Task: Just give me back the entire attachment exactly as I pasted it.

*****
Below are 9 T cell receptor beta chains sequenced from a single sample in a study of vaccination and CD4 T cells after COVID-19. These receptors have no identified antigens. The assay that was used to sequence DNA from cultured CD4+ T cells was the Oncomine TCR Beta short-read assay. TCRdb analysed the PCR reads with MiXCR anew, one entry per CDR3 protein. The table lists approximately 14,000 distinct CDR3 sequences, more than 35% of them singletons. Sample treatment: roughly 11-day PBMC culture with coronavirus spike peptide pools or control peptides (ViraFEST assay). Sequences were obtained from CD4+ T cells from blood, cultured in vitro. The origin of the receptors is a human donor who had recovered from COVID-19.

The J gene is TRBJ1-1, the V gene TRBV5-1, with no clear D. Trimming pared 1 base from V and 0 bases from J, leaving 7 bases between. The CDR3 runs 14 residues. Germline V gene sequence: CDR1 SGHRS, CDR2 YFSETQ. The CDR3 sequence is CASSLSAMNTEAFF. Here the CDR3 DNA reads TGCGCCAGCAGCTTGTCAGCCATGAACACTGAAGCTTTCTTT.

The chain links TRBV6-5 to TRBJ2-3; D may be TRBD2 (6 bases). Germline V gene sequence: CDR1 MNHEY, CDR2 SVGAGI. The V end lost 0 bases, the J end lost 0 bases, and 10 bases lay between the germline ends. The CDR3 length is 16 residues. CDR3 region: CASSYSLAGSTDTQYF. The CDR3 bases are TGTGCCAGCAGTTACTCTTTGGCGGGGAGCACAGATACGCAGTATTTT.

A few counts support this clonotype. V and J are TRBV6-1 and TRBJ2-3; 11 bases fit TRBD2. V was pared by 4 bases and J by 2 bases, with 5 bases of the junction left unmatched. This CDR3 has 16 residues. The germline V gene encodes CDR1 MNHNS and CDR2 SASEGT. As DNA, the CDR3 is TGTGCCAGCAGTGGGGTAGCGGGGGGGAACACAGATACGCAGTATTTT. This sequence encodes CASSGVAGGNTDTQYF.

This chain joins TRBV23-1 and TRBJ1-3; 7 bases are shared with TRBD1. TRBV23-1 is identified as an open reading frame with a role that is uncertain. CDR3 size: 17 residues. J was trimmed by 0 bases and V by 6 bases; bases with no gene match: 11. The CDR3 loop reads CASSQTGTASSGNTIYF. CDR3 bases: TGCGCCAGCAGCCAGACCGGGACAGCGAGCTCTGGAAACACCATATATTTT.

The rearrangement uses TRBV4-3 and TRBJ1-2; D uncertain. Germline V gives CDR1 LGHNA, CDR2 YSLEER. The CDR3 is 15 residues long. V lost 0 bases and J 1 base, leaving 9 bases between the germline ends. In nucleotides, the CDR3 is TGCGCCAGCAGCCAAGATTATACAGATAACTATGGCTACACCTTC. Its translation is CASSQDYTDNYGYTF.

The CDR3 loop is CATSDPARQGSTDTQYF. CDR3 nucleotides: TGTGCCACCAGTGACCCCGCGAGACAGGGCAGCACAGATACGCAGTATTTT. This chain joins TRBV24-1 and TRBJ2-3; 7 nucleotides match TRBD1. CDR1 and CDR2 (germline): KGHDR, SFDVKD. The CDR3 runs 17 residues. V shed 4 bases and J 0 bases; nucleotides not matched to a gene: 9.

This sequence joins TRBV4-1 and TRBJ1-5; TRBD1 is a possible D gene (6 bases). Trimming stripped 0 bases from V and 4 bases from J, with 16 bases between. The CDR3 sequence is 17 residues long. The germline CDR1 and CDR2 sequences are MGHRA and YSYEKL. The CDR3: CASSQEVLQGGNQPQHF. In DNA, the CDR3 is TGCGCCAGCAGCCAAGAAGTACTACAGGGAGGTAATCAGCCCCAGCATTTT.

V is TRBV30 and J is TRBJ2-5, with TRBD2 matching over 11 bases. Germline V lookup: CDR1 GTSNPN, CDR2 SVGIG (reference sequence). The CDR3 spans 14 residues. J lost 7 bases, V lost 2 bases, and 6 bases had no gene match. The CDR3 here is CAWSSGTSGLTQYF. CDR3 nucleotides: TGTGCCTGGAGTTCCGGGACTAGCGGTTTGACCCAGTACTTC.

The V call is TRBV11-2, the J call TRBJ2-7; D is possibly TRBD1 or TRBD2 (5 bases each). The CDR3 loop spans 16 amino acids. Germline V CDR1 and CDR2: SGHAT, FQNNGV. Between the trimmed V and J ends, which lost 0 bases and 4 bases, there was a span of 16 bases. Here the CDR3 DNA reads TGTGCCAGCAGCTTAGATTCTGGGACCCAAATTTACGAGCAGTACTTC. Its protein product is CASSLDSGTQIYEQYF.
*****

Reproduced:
Below are 9 T cell receptor beta chains sequenced from a single sample in a study of vaccination and CD4 T cells after COVID-19. These receptors have no identified antigens. The assay that was used to sequence DNA from cultured CD4+ T cells was the Oncomine TCR Beta short-read assay. TCRdb analysed the PCR reads with MiXCR anew, one entry per CDR3 protein. The table lists approximately 14,000 distinct CDR3 sequences, more than 35% of them singletons. Sample treatment: roughly 11-day PBMC culture with coronavirus spike peptide pools or control peptides (ViraFEST assay). Sequences were obtained from CD4+ T cells from blood, cultured in vitro. The origin of the receptors is a human donor who had recovered from COVID-19.

The J gene is TRBJ1-1, the V gene TRBV5-1, with no clear D. Trimming pared 1 base from V and 0 bases from J, leaving 7 bases between. The CDR3 runs 14 residues. Germline V gene sequence: CDR1 SGHRS, CDR2 YFSETQ. The CDR3 sequence is CASSLSAMNTEAFF. Here the CDR3 DNA reads TGCGCCAGCAGCTTGTCAGCCATGAACACTGAAGCTTTCTTT.

The chain links TRBV6-5 to TRBJ2-3; D may be TRBD2 (6 bases). Germline V gene sequence: CDR1 MNHEY, CDR2 SVGAGI. The V end lost 0 bases, the J end lost 0 bases, and 10 bases lay between the germline ends. The CDR3 length is 16 residues. CDR3 region: CASSYSLAGSTDTQYF. The CDR3 bases are TGTGCCAGCAGTTACTCTTTGGCGGGGAGCACAGATACGCAGTATTTT.

A few counts support this clonotype. V and J are TRBV6-1 and TRBJ2-3; 11 bases fit TRBD2. V was pared by 4 bases and J by 2 bases, with 5 bases of the junction left unmatched. This CDR3 has 16 residues. The germline V gene encodes CDR1 MNHNS and CDR2 SASEGT. As DNA, the CDR3 is TGTGCCAGCAGTGGGGTAGCGGGGGGGAACACAGATACGCAGTATTTT. This sequence encodes CASSGVAGGNTDTQYF.

This chain joins TRBV23-1 and TRBJ1-3; 7 bases are shared with TRBD1. TRBV23-1 is identified as an open reading frame with a role that is uncertain. CDR3 size: 17 residues. J was trimmed by 0 bases and V by 6 bases; bases with no gene match: 11. The CDR3 loop reads CASSQTGTASSGNTIYF. CDR3 bases: TGCGCCAGCAGCCAGACCGGGACAGCGAGCTCTGGAAACACCATATATTTT.

The rearrangement uses TRBV4-3 and TRBJ1-2; D uncertain. Germline V gives CDR1 LGHNA, CDR2 YSLEER. The CDR3 is 15 residues long. V lost 0 bases and J 1 base, leaving 9 bases between the germline ends. In nucleotides, the CDR3 is TGCGCCAGCAGCCAAGATTATACAGATAACTATGGCTACACCTTC. Its translation is CASSQDYTDNYGYTF.

The CDR3 loop is CATSDPARQGSTDTQYF. CDR3 nucleotides: TGTGCCACCAGTGACCCCGCGAGACAGGGCAGCACAGATACGCAGTATTTT. This chain joins TRBV24-1 and TRBJ2-3; 7 nucleotides match TRBD1. CDR1 and CDR2 (germline): KGHDR, SFDVKD. The CDR3 runs 17 residues. V shed 4 bases and J 0 bases; nucleotides not matched to a gene: 9.

This sequence joins TRBV4-1 and TRBJ1-5; TRBD1 is a possible D gene (6 bases). Trimming stripped 0 bases from V and 4 bases from J, with 16 bases between. The CDR3 sequence is 17 residues long. The germline CDR1 and CDR2 sequences are MGHRA and YSYEKL. The CDR3: CASSQEVLQGGNQPQHF. In DNA, the CDR3 is TGCGCCAGCAGCCAAGAAGTACTACAGGGAGGTAATCAGCCCCAGCATTTT.

V is TRBV30 and J is TRBJ2-5, with TRBD2 matching over 11 bases. Germline V lookup: CDR1 GTSNPN, CDR2 SVGIG (reference sequence). The CDR3 spans 14 residues. J lost 7 bases, V lost 2 bases, and 6 bases had no gene match. The CDR3 here is CAWSSGTSGLTQYF. CDR3 nucleotides: TGTGCCTGGAGTTCCGGGACTAGCGGTTTGACCCAGTACTTC.

The V call is TRBV11-2, the J call TRBJ2-7; D is possibly TRBD1 or TRBD2 (5 bases each). The CDR3 loop spans 16 amino acids. Germline V CDR1 and CDR2: SGHAT, FQNNGV. Between the trimmed V and J ends, which lost 0 bases and 4 bases, there was a span of 16 bases. Here the CDR3 DNA reads TGTGCCAGCAGCTTAGATTCTGGGACCCAAATTTACGAGCAGTACTTC. Its protein product is CASSLDSGTQIYEQYF.